GCU students fill growing behavioral health jobs
By Mike Kilen
GCU News Bureau
It was a worrisome time for Miranda Diaz. She returned home to Texas in March when the pandemic hit, leaving behind her life at Grand Canyon University and a part-time job. Her graduation loomed in five weeks, and she wondered if she could get a job in troubling times.
Then the phone rang — just two days before her graduation in late April. She was offered a job, “which was really fun to say” at the celebration, Diaz said.
The groundwork for the job was laid earlier in the year via GCU’s effort to link students with employers in behavioral health agencies.
Her worries were over.
“To have this opportunity despite the pandemic is amazing,” said Diaz, who started work as a case manager at Copa Health in Phoenix the second week of May. “I know so many people working from home or out of work, so it was a huge blessing and big surprise how easy it was for me.”
The new relationship with Copa is one of a growing number between GCU and behavioral health agencies.
Dr. Noé Vargas, Assistant Dean in the College of Humanities and Social Sciences, said job opportunities are numerous because of a shortage of behavioral health professionals to serve increasing mental health issues of stress and anxiety in tumultuous times.
Vargas, who worked for 10 years in behavioral health in the Phoenix area, has tapped into his industry contacts who are eager to hire entry-level employees after they graduate.
“You really have to have a heart to help. It’s more than a job, it’s really a calling to support people in their toughest times,” Vargas said.
GCU students are dedicated to helping and are well-trained in up-to-date information on mental health from faculty that not only teach it but often work in the field, he said. “(Students) learn the theory but also the actual practice.”
Diaz quickly learned the value of those GCU-employer relationships. In her last capstone course before leaving campus in the spring, a representative from Copa was invited to class to talk to students about jobs.
“Out of the four classes I talked to, we hired two students, which is a good start,” said Karen Vargas, a Copa recruiter and niece of Dr. Vargas.
Copa provides therapeutic, rehabilitative and social services for people with developmental, physical and behavioral health challenges. She said GCU students were targeted because they are well prepared.
“They have to learn the documenting process, which is unique,” she said. “In case management there is a lot of documentation, a way to write notes and follow up, and they have a good grasp of what that entails.”
Diaz found that her class in case management prepared her well in the practical applications of her job, as she begins to work with clients on a deeper, more personal level.
“It is such a reward to have clients come to Copa and say, ‘I need you and trust you can help me.’ They have the strength to come in and say they need help, and to help them get services is a huge reward,” she said.
In recent months, the network of behavioral health employers working with GCU has expanded with more job and internship opportunities for graduates with a bachelor’s degree in the field, said Haley Fagerlie, Executive Director for GCU’s Strategic Employer Initiatives & Internships.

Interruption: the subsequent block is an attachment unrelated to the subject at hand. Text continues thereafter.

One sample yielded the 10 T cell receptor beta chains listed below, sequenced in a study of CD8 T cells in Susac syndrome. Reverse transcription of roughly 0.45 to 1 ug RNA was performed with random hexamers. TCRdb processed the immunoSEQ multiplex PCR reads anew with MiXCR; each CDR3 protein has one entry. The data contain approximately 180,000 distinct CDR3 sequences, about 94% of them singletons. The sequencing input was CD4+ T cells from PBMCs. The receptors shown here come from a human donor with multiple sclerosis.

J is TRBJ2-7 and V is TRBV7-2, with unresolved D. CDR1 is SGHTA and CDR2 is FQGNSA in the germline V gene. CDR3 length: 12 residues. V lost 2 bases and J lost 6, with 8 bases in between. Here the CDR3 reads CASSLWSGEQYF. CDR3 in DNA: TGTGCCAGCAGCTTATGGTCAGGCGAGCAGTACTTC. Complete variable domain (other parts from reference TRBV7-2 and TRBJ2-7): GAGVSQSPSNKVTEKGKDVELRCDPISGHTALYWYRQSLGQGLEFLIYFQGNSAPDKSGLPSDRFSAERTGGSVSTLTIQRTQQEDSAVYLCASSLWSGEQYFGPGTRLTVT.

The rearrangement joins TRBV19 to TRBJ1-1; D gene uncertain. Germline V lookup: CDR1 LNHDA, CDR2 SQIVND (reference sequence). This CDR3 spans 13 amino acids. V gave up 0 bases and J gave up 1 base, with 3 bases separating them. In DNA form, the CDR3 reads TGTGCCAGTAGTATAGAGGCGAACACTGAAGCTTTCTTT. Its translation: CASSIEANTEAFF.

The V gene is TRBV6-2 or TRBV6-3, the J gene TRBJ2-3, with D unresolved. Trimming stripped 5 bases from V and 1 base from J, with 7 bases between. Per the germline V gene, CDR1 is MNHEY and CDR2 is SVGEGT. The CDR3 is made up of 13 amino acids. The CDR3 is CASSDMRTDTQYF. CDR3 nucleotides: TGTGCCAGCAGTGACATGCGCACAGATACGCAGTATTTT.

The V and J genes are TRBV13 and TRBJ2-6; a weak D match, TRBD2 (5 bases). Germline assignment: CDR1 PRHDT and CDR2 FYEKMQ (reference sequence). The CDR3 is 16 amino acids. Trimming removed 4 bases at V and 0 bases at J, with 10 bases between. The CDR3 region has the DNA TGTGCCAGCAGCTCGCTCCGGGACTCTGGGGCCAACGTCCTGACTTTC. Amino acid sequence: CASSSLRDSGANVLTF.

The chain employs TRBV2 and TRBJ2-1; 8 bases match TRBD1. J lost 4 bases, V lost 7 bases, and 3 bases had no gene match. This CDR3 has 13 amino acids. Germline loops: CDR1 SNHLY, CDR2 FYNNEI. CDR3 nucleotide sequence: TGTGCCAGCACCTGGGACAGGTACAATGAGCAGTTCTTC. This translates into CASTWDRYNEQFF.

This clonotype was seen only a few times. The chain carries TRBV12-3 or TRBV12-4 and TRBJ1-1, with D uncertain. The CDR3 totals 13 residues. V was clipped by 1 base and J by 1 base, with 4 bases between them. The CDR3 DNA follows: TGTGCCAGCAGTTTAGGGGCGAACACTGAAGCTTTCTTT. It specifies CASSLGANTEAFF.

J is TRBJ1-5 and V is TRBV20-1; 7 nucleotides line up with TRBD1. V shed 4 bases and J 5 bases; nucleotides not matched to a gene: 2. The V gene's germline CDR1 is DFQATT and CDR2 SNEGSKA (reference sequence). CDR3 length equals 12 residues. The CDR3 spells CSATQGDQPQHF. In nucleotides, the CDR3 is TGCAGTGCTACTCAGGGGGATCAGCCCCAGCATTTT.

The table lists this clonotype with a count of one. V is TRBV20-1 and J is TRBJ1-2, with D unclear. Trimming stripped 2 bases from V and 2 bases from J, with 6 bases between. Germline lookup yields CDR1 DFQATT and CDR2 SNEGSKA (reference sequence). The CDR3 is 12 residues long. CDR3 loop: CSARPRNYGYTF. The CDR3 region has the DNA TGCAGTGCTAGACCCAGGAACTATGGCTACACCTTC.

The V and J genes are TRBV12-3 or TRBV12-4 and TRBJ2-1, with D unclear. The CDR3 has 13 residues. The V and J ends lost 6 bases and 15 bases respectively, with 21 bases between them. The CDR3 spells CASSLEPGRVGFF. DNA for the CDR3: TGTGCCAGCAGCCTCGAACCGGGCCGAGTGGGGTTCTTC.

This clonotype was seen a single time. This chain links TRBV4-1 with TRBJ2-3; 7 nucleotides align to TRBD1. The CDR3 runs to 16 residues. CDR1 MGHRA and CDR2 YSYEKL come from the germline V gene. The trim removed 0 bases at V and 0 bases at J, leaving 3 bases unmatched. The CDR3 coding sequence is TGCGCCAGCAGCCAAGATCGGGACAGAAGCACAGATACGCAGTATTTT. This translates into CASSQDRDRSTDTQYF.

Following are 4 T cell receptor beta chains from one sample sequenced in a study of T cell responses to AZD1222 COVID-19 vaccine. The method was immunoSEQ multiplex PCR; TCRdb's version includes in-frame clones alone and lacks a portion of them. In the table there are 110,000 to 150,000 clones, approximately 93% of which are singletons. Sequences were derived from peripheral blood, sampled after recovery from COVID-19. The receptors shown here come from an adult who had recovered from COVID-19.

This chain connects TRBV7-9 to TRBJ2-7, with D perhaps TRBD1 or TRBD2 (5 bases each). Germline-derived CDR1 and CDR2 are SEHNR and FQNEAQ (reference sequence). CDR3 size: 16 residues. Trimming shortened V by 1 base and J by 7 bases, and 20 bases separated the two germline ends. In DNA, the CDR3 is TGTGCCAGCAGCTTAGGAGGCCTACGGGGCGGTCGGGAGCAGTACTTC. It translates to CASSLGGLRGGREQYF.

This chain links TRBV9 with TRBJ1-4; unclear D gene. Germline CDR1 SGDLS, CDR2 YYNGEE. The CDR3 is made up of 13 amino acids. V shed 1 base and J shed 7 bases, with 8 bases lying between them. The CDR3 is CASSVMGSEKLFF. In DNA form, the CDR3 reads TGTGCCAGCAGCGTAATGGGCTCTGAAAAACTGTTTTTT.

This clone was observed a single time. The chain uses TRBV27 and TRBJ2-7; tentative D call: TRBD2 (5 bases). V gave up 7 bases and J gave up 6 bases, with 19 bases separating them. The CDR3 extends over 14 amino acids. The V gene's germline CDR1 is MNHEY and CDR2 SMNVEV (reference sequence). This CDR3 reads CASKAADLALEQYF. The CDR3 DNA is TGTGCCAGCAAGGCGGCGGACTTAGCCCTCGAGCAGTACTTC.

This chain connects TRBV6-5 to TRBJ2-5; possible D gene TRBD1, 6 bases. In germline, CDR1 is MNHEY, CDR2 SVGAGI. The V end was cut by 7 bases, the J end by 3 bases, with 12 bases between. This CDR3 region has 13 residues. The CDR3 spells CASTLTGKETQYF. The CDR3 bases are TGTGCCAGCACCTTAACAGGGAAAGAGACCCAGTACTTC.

Thirty-six agencies attended the Psychology and Social Services Practicum Fair in October. Numerous agencies also came to classrooms before the pandemic and will continue to recruit remotely. Copa Health is holding a virtual information session for GCU students on June 24. (Email [email protected] for more information.)
“They find our students have a heart for the individual and have a heart for the community,” said Marquis Scott, program manager in Career Services.
Educational partnerships also are growing between GCU and behavioral health agencies, whose employees can return to college for more education with GCU and also link with GCU students as future employees.
“It’s really full service. We are providing solutions for employers who want to grow their companies,” said Joe Cuttone, University Development Manager.
When the employers come to campus to speak with students, it isn’t just career-day fluff. It can mean a job after graduation. TaylorRae Schnepp got a job with Red Mountain Behavioral Health Services after they visited her class, as detailed in the April GCU Magazine story on the University’s efforts to help students find jobs.
Southwest Behavioral Health & Services has been a big employer of GCU students, and CEO Steven Sheets is an alumnus.
“There’s an approach that I think GCU fosters of expecting more. We get students who are eager to learn, eager to serve and ready to impact the community,” Sheets told the magazine.
Aylin Estrada, a psychology student, got a job even before she graduated in April. She came across information on Southwest Network through GCU’s Academic and Career Excellence Center (ACE) and learned of a job fair, where she talked with officials from the company in October and applied for a job in March.
A week later, she was hired by Southwest Network as a case manager for children with behavioral health issues.
“The relief it brings to a child who has been struggling for a while is rewarding in itself. It’s difficult but it’s a small triumph,” she said.
“I feel like GCU provided excellent academic standards to make sure we were here not only learning but making sure we had a job after we graduate.”
Grand Canyon University senior writer Mike Kilen can be reached at [email protected] or at 602-639-6764.
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